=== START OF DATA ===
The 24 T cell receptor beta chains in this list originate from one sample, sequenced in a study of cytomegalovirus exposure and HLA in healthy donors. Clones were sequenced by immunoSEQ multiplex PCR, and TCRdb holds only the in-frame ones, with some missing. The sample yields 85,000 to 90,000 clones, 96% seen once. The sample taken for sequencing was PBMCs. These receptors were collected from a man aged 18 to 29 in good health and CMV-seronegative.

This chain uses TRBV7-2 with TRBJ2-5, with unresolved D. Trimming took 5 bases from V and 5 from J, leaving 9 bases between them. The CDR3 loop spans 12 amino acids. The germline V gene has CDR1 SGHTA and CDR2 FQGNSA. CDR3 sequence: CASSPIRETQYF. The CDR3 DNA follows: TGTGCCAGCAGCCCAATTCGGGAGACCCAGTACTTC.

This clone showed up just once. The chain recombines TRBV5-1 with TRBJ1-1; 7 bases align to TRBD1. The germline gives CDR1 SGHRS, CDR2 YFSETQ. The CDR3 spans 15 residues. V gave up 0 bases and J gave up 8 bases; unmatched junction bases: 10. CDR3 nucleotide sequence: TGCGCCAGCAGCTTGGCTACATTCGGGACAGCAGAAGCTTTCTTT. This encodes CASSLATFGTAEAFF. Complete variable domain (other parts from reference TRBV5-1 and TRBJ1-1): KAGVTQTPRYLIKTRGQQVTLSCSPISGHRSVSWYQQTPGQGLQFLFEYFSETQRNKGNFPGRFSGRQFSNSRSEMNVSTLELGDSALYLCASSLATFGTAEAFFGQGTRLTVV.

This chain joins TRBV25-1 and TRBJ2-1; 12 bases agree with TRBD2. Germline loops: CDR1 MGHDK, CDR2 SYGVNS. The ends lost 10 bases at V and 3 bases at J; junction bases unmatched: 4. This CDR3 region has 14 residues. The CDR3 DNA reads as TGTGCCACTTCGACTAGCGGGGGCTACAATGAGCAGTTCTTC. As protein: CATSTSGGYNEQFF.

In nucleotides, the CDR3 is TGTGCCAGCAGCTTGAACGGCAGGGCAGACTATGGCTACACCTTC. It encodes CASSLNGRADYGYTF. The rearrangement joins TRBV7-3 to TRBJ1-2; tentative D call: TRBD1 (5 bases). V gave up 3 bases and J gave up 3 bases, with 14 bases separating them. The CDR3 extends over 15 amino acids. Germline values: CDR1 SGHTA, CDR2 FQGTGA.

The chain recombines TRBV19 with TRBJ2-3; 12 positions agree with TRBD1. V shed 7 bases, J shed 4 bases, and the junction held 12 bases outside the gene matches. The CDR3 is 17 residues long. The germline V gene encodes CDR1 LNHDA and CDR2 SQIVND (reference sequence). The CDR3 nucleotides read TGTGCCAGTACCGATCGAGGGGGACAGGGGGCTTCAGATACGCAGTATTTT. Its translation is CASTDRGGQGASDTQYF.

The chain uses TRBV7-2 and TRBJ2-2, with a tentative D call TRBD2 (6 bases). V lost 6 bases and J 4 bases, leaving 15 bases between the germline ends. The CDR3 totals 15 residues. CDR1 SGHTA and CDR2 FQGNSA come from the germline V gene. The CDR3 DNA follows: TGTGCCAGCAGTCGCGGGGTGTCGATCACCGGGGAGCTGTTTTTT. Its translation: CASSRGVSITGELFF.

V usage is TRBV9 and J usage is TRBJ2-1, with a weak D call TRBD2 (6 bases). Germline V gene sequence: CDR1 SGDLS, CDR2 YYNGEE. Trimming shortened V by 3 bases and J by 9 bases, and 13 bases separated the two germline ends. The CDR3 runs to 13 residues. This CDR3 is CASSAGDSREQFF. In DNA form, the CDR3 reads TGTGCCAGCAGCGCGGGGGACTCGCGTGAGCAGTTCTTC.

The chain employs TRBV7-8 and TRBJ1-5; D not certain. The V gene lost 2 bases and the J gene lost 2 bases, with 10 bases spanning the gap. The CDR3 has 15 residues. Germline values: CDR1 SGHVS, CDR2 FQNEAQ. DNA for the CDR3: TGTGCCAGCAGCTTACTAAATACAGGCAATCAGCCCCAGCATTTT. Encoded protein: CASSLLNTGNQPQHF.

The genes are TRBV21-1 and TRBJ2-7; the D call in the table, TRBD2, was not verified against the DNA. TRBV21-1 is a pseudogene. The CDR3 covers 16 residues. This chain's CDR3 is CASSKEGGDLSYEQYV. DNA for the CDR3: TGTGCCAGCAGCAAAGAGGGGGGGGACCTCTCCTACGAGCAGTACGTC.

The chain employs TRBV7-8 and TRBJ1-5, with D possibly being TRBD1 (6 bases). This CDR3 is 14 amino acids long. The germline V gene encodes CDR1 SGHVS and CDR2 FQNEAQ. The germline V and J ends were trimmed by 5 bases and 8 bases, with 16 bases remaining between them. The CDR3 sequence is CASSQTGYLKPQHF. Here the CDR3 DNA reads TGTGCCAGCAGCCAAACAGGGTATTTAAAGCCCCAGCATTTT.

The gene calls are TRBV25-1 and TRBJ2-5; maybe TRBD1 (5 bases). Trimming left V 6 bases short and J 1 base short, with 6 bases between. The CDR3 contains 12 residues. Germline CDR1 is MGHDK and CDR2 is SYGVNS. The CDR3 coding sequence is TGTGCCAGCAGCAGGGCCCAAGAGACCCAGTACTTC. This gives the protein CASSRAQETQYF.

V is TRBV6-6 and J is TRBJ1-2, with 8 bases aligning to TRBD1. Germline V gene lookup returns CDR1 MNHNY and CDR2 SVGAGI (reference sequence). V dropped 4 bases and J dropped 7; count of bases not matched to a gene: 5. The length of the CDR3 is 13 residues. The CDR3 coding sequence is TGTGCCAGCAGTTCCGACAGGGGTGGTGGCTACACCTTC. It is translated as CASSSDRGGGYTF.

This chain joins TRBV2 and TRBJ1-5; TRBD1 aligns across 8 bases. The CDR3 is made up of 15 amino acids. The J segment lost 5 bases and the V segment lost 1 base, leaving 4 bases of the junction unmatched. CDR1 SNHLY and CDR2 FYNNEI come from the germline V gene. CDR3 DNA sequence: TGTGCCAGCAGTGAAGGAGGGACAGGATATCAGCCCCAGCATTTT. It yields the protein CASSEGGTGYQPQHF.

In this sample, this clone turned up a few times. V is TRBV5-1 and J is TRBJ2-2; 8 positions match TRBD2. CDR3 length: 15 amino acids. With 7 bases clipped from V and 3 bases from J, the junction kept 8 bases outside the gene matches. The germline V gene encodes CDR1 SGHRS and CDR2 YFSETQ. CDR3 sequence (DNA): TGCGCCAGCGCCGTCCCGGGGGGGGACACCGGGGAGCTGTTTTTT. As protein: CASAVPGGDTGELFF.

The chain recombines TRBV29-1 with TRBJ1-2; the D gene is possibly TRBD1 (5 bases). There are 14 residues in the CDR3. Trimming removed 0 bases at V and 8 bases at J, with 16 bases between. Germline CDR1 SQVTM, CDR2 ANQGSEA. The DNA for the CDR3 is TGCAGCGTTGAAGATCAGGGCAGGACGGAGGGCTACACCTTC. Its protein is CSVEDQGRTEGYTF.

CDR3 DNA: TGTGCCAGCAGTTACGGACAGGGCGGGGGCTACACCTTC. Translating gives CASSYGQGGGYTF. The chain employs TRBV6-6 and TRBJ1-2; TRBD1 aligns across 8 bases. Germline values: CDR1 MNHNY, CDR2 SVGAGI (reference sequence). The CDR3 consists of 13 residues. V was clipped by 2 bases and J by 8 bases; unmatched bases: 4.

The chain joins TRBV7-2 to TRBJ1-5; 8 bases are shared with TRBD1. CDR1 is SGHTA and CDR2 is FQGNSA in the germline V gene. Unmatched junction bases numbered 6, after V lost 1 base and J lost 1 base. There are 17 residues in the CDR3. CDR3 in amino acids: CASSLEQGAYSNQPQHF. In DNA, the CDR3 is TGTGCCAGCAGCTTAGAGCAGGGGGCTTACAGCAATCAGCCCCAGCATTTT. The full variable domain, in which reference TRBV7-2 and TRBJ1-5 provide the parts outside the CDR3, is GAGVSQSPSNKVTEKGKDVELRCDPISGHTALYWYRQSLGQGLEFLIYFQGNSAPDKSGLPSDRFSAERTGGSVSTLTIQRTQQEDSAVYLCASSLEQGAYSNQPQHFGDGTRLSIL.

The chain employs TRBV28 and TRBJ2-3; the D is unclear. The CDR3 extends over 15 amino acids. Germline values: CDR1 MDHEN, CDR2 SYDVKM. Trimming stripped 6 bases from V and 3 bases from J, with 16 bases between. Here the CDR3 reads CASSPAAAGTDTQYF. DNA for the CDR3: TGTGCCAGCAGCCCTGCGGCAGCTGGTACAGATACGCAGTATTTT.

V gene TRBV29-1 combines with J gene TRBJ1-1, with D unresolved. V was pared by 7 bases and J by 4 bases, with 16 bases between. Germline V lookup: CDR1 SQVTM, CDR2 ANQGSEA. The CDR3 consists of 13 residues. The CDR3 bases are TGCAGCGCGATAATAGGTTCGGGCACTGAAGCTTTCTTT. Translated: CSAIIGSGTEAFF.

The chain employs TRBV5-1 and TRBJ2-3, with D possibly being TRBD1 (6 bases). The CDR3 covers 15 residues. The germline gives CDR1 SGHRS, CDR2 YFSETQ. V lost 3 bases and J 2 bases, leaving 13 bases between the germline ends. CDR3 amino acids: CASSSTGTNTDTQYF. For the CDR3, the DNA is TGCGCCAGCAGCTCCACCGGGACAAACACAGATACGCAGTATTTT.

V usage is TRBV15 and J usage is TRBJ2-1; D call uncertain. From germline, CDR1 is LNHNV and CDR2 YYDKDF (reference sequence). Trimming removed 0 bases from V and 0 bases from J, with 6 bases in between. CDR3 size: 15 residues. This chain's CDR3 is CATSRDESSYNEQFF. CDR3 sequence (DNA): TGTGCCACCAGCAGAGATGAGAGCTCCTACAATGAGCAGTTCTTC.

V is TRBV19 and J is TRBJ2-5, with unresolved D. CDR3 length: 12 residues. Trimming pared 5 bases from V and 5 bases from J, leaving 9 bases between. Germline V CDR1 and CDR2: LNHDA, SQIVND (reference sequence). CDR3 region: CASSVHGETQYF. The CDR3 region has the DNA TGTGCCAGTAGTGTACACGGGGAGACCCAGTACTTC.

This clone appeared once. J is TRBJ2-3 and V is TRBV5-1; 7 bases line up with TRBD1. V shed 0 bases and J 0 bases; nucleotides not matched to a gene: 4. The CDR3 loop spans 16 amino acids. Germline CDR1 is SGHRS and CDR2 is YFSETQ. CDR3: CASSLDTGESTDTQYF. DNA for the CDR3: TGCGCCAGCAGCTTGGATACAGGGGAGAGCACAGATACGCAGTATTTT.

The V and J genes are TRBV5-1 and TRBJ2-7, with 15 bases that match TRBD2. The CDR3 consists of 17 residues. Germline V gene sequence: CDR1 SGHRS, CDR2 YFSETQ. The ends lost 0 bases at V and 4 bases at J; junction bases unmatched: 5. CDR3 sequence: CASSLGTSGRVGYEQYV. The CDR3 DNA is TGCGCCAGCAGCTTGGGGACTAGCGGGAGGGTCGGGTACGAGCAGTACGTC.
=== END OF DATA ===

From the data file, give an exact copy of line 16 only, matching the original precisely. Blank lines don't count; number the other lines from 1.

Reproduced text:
The chain recombines TRBV29-1 with TRBJ1-2; the D gene is possibly TRBD1 (5 bases). There are 14 residues in the CDR3. Trimming removed 0 bases at V and 8 bases at J, with 16 bases between. Germline CDR1 SQVTM, CDR2 ANQGSEA. The DNA for the CDR3 is TGCAGCGTTGAAGATCAGGGCAGGACGGAGGGCTACACCTTC. Its protein is CSVEDQGRTEGYTF.